Monday, April 20, 2009

Human rights defenders and activists gather at the Geneva Summit for Human Rights, Tolerance, and Democracy

Zimbabwe human rights activist Marlon Zakeyo looks on during the Geneva Summit for Human Rights, Tolerance and Democracy at the International Conference Center in Geneva April 19, 2009. The Durban Review Conference on racism, which will review progress and assess implementation of the Durban Declaration and Programme of Action, will be held at the United Nations European headquarters in Geneva from April 20 to 24, 2009.REUTERS/Denis Balibouse (SWITZERLAND POLITICS HEADSHOT)
UN Watch
April 19, 2009

Just a day before the “Durban II” Review Conference, the U.N.’s talkfest ..., human rights defenders and activists from around the world gathered in Geneva this morning to address the issues they wish the conference would itself address. Brought to the Geneva Summit for Human Rights, Tolerance, and Democracy by a broad coalition of more than thirty NGOs., including UN Watch, these activists spoke out for victims of genocide and challenged the world’s authoritarian regimes.Opening remarks were delivered by Nazanin Afshin-Jam, former Miss Canada and co-founder/ President of “Stop Child Executions.” She stated that Ahmadinejad’s presence at Durban II will be a “slap in the face” to the international community. She called on countries that believe in freedom and democracy to stand in solidarity with the people of Iran and walk-out when Ahamdinejad is set to speak.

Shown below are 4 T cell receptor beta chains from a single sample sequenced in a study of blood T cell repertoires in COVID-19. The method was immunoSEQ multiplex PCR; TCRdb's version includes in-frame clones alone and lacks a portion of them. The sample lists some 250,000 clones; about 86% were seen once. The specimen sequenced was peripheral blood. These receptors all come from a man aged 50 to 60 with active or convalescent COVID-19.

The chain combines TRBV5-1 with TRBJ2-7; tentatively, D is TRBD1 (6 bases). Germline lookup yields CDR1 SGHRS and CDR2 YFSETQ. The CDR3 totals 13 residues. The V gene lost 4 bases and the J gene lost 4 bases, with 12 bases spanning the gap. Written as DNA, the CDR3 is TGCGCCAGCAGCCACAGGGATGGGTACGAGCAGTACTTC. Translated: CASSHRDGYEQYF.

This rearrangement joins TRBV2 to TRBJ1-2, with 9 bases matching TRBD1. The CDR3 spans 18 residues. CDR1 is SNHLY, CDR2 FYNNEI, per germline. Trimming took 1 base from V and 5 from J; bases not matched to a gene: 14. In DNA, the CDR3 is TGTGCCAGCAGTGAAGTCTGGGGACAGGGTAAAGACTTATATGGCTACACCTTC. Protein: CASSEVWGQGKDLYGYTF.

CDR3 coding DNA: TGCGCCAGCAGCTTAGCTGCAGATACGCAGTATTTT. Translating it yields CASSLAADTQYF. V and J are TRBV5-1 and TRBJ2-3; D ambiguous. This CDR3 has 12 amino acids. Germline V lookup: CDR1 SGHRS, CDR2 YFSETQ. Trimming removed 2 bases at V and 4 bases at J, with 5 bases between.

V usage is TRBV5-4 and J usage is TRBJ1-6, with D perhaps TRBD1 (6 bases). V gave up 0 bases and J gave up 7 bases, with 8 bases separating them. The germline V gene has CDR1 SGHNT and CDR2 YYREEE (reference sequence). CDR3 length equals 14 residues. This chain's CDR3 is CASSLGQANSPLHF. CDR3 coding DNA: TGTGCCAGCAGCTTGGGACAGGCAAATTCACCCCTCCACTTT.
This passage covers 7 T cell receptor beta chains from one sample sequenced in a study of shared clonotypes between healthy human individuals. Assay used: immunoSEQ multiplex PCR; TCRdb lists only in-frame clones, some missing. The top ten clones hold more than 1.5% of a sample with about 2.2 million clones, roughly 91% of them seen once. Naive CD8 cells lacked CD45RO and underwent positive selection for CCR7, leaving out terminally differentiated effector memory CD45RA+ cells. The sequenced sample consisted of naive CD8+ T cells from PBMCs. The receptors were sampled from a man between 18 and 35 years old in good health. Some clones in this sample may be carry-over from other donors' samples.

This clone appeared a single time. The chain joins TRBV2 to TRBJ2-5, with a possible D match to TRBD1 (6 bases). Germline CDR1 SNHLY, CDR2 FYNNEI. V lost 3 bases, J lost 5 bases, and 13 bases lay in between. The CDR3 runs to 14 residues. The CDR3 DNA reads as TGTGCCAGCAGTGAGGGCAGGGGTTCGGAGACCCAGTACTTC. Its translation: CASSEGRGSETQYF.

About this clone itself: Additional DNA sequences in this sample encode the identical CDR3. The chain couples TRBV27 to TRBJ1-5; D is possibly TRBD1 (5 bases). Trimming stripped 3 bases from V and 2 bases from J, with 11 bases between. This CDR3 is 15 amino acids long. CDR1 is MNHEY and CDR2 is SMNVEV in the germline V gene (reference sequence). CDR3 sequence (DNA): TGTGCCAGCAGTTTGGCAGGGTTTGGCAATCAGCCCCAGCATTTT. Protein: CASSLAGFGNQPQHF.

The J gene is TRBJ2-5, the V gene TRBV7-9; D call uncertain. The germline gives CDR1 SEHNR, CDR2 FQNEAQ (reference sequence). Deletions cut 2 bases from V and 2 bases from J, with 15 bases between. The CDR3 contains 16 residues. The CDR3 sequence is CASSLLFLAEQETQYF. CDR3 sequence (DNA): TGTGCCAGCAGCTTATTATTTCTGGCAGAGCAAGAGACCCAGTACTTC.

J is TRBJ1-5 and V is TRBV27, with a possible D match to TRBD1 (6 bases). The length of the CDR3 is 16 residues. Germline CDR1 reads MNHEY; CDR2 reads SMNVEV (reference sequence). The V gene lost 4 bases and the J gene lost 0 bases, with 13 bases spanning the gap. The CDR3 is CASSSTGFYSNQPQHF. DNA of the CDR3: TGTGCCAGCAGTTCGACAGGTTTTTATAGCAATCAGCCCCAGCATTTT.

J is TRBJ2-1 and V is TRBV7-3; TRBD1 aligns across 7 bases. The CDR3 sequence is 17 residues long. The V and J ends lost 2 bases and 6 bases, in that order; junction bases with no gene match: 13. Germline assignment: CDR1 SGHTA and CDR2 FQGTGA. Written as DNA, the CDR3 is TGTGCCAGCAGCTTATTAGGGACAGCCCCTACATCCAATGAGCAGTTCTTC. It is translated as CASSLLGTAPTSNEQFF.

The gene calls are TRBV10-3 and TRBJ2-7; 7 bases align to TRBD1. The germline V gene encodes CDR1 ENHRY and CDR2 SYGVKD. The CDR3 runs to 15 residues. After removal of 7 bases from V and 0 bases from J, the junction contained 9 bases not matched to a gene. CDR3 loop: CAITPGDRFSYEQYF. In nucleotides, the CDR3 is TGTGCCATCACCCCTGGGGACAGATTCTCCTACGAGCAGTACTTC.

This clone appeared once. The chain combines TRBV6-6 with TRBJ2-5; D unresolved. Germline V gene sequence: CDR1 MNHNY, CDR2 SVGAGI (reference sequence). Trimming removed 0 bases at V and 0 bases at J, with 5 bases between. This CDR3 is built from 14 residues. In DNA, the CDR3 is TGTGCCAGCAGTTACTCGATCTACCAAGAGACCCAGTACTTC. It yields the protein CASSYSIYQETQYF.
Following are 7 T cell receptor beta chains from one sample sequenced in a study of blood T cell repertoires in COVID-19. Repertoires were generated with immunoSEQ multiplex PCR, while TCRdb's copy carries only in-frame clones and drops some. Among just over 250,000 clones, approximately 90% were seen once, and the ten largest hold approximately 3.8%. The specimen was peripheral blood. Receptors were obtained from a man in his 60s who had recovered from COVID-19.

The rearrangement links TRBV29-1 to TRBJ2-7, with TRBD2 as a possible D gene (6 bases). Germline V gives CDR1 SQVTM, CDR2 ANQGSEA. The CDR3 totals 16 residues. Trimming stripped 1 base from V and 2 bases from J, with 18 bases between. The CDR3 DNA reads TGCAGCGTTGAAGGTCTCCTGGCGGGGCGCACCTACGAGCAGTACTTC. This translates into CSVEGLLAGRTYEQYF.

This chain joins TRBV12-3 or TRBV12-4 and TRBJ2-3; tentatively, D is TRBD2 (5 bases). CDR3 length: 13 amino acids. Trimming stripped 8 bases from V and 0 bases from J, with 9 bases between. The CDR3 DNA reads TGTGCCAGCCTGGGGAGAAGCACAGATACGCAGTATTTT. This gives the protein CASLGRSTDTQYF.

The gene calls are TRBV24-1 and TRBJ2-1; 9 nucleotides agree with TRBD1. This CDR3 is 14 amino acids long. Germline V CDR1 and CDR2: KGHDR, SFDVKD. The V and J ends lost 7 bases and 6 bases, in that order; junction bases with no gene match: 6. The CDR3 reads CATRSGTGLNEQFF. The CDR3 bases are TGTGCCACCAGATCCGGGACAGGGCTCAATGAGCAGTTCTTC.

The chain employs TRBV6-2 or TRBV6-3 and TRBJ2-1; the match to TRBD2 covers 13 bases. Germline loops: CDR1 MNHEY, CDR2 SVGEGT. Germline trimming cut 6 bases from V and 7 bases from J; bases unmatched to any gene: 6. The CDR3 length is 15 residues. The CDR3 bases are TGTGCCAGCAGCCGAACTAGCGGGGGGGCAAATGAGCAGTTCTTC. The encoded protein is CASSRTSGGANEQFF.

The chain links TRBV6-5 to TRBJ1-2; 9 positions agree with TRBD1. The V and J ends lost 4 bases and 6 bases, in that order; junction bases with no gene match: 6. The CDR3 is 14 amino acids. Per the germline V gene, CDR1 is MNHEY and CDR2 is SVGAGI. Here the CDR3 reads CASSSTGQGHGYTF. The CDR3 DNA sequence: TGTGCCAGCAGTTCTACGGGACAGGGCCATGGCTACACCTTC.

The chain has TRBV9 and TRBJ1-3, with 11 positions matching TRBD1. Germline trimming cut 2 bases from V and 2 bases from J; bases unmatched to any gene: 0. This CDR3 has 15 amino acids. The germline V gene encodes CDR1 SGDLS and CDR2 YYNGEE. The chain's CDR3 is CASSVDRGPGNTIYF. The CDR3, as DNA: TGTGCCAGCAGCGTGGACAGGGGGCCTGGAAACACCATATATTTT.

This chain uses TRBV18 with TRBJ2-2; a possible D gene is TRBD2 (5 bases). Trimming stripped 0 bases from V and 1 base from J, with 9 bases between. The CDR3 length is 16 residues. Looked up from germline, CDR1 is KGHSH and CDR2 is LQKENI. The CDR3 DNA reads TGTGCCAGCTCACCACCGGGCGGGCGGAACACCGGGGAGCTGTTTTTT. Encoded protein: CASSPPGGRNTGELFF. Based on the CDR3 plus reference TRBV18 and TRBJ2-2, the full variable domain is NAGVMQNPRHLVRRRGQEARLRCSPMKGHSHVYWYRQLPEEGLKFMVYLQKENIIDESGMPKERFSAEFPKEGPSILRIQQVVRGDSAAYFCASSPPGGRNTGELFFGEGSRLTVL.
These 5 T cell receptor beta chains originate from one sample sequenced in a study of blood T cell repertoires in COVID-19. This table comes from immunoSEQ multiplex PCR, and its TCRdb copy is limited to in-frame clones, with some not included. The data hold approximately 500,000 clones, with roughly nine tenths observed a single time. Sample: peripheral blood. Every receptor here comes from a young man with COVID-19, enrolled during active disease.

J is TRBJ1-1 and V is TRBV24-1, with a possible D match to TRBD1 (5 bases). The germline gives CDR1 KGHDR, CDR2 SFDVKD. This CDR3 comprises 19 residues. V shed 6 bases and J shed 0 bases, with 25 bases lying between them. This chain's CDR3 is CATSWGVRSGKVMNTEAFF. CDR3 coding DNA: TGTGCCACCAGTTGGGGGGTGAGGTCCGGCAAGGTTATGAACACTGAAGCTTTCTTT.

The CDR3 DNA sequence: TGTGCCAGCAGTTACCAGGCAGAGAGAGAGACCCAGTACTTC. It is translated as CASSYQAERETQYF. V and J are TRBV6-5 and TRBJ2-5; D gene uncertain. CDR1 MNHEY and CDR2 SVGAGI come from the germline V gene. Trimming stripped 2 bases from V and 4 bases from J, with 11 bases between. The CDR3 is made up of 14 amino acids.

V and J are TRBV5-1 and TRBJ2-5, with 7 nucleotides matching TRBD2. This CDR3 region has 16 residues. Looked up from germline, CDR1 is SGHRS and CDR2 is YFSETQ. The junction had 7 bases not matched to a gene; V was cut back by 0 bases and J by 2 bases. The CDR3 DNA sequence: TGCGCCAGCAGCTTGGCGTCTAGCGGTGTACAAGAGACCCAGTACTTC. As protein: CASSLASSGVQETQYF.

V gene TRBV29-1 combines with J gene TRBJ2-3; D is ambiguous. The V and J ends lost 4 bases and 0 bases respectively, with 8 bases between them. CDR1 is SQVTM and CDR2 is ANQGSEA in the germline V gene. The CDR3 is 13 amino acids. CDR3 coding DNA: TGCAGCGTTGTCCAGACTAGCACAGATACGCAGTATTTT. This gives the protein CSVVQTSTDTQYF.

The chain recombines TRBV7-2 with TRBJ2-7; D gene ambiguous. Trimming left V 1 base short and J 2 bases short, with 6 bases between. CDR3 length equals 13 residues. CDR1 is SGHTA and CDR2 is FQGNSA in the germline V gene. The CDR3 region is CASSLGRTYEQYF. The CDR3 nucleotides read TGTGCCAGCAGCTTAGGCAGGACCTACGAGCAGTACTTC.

Elen Bork of Freedom House moderated the next panel discussion on “Resisting Authoritarianism: Human Rights, Democracy and the Dissident Movement.” She said it is appropriate that this discussion follows the one on genocide, because it is under authoritarian governments that genocide is committed.Jose Gabriel Ramon Castillo spoke about his experience as a dissident, activist and political prisoner in Cuba. He discussed his defiance in the face of the Castro regime as he continued to organized activities for his pro-democracy group in Cuba, despite the repression and intimidation he faced. Not only was he sentenced to twenty years in prison, but his family was also targeted. His wife was fired from her job and his daughter was expelled from school and confined to a hospital.Castillo denounced Durban II as an example of people refusing to denounce injustice. He said the conference is like giving an “oxygen booth to dictatorships so they can continue to trample on peoples’ lives.”

Castillo was followed by Zimbabwean lawyer and human rights advocate, Marlon Zakeyo. He described his journey as a human rights defender, which began when he joined a student movement seeking democracy and justice for his country.Commenting on the present political situation in Zimbabwe, he said the new government should only be viewed as a transitional one, the result of a pact between political elites. The voices of the masses of Zimbabwe were not heard, he said.He deplored the massacres unleashed on the Zimbabwean people since 2000, not to mention the atrocities of 1982-1987. He warned that there is no guarantee that Zimbabwe will not lash back into the “dark days.” He discussed the precarious situation of human rights defenders who face enforced disappearances and extrajudicial killings. He called this “state terrorism” by the government of Zimbabwe.He deplored the overcrowding of Zimbabwean prisons, filled in part with political prisoners, where diseases, such as cholera and HIV/AIDS are rampant. There is no freedom of expression or free media, he said.He called on the U.N. to send a fact-finding mission to Zimbabwe, which has not been done.

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